What Does Phospholipid Fatty Acid (PLFA) Mean?
A phospholipid fatty acid (PLFA) is a component of microbial organisms that is used to verify the presence of bacteria and provide empirical information regarding the variety or characteristics of bacteria such as their biomass, physiology, taxonomy and overall community composition. Phospholipid fatty acids play a role in testing for microbiologically influenced corrosion (MIC).
Corrosionpedia Explains Phospholipid Fatty Acid (PLFA)
All microbial cell membranes are composed of two adjacent layers. These two layers are the fatty acid tails and the phosphate. Fatty acid tails face inwards from the molecular surface while phosphates face outwards. These two layers are the components of phospholipids.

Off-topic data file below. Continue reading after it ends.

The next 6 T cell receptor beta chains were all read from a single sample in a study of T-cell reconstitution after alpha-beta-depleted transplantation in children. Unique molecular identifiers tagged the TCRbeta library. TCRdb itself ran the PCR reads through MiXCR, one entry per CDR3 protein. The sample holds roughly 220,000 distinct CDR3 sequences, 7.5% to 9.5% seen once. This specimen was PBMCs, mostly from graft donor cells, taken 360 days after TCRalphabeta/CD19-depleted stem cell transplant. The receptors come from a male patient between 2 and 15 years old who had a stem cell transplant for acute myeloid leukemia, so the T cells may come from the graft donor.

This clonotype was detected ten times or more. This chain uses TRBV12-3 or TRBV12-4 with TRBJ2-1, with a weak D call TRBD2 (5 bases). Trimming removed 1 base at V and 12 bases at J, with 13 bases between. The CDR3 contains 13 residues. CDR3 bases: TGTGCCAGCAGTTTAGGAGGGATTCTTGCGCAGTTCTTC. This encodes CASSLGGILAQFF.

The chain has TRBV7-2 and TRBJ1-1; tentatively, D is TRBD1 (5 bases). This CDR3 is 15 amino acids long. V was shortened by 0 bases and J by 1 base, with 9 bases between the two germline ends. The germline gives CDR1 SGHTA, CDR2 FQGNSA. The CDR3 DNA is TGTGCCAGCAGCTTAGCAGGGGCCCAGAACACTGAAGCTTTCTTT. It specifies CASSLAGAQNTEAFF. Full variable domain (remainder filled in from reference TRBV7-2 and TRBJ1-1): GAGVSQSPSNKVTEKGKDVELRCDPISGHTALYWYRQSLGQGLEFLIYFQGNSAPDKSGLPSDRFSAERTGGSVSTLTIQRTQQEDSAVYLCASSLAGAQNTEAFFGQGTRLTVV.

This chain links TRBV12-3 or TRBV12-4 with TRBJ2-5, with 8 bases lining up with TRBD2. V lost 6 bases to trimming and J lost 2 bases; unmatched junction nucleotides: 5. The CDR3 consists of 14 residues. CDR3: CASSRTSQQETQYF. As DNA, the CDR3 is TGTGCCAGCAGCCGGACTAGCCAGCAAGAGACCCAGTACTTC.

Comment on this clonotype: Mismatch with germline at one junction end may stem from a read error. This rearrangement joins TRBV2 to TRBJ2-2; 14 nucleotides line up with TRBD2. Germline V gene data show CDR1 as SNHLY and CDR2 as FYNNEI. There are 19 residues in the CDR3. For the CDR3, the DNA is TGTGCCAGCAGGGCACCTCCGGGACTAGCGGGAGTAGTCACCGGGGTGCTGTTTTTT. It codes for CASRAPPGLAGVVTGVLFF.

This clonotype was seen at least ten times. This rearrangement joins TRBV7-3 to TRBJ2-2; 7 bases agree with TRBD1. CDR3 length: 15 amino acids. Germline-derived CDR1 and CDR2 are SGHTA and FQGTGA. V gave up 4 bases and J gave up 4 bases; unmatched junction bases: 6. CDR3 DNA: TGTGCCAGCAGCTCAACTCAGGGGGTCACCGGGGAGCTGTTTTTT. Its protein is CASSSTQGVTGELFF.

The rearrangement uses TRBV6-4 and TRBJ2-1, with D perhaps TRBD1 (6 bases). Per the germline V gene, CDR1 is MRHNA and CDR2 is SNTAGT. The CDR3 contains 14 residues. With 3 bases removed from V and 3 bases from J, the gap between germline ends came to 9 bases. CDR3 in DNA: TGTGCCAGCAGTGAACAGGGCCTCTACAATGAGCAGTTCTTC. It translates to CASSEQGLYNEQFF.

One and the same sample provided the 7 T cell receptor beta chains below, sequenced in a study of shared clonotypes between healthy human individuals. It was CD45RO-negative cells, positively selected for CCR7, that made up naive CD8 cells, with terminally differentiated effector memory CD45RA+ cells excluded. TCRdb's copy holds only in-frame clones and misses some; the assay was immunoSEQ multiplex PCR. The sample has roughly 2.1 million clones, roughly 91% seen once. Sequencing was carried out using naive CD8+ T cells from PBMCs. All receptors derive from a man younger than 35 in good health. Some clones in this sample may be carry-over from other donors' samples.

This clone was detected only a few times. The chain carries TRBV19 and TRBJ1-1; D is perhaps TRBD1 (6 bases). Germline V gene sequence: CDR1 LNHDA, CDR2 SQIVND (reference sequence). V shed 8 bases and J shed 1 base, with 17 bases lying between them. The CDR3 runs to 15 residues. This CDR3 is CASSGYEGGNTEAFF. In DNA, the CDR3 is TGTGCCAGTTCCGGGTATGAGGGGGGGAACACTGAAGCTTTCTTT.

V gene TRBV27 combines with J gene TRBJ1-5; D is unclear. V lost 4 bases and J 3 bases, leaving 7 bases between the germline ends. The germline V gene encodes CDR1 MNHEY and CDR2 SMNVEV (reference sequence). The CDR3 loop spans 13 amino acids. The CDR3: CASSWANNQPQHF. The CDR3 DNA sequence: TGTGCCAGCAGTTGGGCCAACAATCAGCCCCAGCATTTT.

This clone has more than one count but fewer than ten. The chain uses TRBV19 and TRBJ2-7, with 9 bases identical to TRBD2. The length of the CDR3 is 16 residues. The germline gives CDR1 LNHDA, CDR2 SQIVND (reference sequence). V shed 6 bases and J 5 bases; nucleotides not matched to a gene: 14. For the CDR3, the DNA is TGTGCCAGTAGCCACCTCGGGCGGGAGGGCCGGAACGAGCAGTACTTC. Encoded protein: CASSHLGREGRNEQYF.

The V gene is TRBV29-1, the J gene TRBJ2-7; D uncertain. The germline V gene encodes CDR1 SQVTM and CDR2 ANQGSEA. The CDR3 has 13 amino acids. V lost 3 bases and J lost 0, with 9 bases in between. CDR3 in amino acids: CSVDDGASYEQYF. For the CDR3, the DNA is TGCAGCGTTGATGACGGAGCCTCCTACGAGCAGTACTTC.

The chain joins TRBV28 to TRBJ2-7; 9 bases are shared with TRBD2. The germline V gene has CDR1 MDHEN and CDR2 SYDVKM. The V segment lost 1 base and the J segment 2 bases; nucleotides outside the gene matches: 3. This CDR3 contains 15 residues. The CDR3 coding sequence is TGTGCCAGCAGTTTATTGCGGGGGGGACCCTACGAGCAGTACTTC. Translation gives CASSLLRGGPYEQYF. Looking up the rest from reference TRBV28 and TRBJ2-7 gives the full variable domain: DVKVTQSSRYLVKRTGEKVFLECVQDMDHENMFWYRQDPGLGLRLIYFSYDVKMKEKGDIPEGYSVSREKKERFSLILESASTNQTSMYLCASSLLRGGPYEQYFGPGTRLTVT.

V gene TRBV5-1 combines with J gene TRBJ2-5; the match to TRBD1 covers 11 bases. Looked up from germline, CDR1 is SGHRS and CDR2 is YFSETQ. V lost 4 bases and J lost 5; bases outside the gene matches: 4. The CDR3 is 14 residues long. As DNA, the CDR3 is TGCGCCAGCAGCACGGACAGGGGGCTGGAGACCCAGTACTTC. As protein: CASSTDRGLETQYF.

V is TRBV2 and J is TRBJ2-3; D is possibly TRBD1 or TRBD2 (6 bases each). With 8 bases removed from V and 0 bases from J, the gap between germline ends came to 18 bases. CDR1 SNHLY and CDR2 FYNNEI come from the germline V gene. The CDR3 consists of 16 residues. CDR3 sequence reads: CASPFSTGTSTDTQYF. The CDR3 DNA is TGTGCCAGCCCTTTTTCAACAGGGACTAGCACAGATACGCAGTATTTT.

Microbiologically influenced corrosion (MIC) involves the degradation of metallic components due to microbes in the environment where the metal is situated. Microorganisms influence the kinetic rate of corrosion due to their adherence to a metal's surface and the formation of biofilms. Microbiologically influenced corrosion can be reduced by regular mechanical cleaning and maintenance, chemical treatment with biocides and draining and dry-storage of the affected metal components. However, these procedures are typically performed only after a thorough analysis has been made to determine the microbial population levels by evaluating their phospholipid fatty acid content.